Go from your country and your kindred and your father’s house to the land that I will show you. I will make of you a great nation, and I will bless you and make your name great so that you will be a blessing.
— Genesis 12:1-2
This is the passage from Genesis that brought my family and me to the United States. Not to seek fame or a blessing but to answer a call from God to see the land with my own eyes and find a ministry here.
As I try to remember the feeling I had back then, I think it was a combination of excitement and jet lag. I was excited about what God wanted to show me but dragged down by jet lag after traveling 10,000 miles in 24 hours. I was just grateful I had arrived.
It was not a warm welcome at JFK Airport in New York City. Twenty inches of snow on the curb, cold wind and a grey sky greeted me as I walked from the terminal to the car that picked us up. A blizzard had just hit the East Coast. It was seven years ago this month.
Growing up in Indonesia, U.S. culture was not alien to me. I had been exposed to some of it, read about it, watched it on television and in movies. Maybe that is why I’m attracted to ministry here. There’s a combination of the foreign and the familiar that keeps me challenged and, at the same time, makes me feel at home.
If you want to be a blessing, you must know the context of your ministry. We might think we know everything about the gospel, but if we don’t understand the context in which we work, we might do more harm than good.
Recently I watched a video someone posted on social media showing a white man preaching the gospel in -English in Indonesia. He is wearing some kind of sackcloth, accompanied by an Indonesian translator in a similar outfit. They are preaching on the plaza of the national monument in Jakarta, the capital city.
When I saw this post, my heart was troubled. This is not the way to preach the gospel in Indonesia. The preacher did not understand the context.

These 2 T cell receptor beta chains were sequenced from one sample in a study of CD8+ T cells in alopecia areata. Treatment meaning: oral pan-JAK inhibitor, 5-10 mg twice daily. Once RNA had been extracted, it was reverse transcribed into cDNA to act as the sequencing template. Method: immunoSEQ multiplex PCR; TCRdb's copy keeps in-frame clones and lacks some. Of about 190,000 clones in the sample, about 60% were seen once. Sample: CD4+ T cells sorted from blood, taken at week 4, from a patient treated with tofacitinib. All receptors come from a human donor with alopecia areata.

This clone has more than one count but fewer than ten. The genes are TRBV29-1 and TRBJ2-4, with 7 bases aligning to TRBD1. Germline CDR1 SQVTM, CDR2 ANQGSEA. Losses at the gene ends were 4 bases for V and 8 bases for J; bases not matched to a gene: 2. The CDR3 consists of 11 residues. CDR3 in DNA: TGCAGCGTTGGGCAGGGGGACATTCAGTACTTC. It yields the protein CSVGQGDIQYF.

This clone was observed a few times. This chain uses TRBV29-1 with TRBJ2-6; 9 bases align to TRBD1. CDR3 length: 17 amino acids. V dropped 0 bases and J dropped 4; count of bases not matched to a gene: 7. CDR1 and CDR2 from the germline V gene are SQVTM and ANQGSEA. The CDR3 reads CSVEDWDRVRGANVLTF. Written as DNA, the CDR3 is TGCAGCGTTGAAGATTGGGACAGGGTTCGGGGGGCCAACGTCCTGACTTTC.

What troubles me even more is that some people think this approach is good.
Many people who are doing effective ministry in Indonesia don’t even use the word ministry. They are proclaiming the gospel by answering people’s needs, living as disciples of Jesus and becoming blessings.
The relationship between words and actions relates to something I learned as I began to work in a new context. St. Francis of Assisi said: “Preach the gospel always. If necessary, use words.”
A lot of written words are necessary for ministry here in North America. I never thought I would be a writer. But when God calls, you have to say yes. I believe the Holy Spirit will equip us for the tasks God assigns.
In my first years of ministry here, my struggles were related to words. In Indonesia, we don’t use written communication as much as North Americans do. My top three struggles were keeping up with emails, filling out forms and writing articles.
But when I understood the context of my ministry, I realized I needed to make changes — some of them felt like -sacrifices — so that my ministry would be effective.
I think of Abraham’s example: When he finally arrived in Canaan after traveling hundreds of miles, the first thing he did was build an altar to God.
At first, I thought Abraham was simply worshiping and praying, building a monument of rock and wood. But then I realized it was more than that. An altar means sacrifice. Abraham built several altars as he moved to different places.
I believe each of us is called by God to be a missionary in our own context, to preach the gospel of Jesus Christ. Answering the call might require a journey of change, if not a literal journey. We can take a lesson from Abraham, who made the sacrifices and traveled the miles.